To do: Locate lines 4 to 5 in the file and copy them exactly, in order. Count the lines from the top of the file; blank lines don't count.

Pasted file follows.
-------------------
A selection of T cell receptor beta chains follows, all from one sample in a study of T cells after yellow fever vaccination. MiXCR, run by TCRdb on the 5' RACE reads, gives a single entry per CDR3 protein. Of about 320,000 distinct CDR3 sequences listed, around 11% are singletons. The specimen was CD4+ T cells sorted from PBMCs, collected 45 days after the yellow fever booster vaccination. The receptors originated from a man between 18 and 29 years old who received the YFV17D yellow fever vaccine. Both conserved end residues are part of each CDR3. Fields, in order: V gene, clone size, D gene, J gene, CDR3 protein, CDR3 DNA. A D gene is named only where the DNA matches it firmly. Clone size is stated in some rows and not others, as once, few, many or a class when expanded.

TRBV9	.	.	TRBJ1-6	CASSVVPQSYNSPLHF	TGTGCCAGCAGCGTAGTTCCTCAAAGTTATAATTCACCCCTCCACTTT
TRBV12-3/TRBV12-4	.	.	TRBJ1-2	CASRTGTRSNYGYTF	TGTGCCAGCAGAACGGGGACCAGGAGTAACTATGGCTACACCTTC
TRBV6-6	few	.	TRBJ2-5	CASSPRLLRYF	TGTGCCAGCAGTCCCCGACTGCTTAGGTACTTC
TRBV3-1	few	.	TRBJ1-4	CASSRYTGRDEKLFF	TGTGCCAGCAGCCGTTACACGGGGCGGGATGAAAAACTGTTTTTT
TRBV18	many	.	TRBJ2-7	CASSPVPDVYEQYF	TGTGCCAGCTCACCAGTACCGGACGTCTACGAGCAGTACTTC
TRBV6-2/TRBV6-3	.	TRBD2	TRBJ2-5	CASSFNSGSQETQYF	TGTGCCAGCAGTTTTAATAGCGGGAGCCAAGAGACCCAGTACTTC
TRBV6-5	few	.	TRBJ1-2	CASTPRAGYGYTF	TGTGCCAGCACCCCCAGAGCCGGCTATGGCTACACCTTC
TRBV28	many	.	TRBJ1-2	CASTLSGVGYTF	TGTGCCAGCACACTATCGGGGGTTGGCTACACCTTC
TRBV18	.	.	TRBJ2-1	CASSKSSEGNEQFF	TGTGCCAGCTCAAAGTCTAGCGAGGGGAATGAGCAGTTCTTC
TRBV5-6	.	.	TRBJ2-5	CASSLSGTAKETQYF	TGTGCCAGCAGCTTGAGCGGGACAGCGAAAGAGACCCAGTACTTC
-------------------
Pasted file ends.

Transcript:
TRBV6-6	few	.	TRBJ2-5	CASSPRLLRYF	TGTGCCAGCAGTCCCCGACTGCTTAGGTACTTC
TRBV3-1	few	.	TRBJ1-4	CASSRYTGRDEKLFF	TGTGCCAGCAGCCGTTACACGGGGCGGGATGAAAAACTGTTTTTT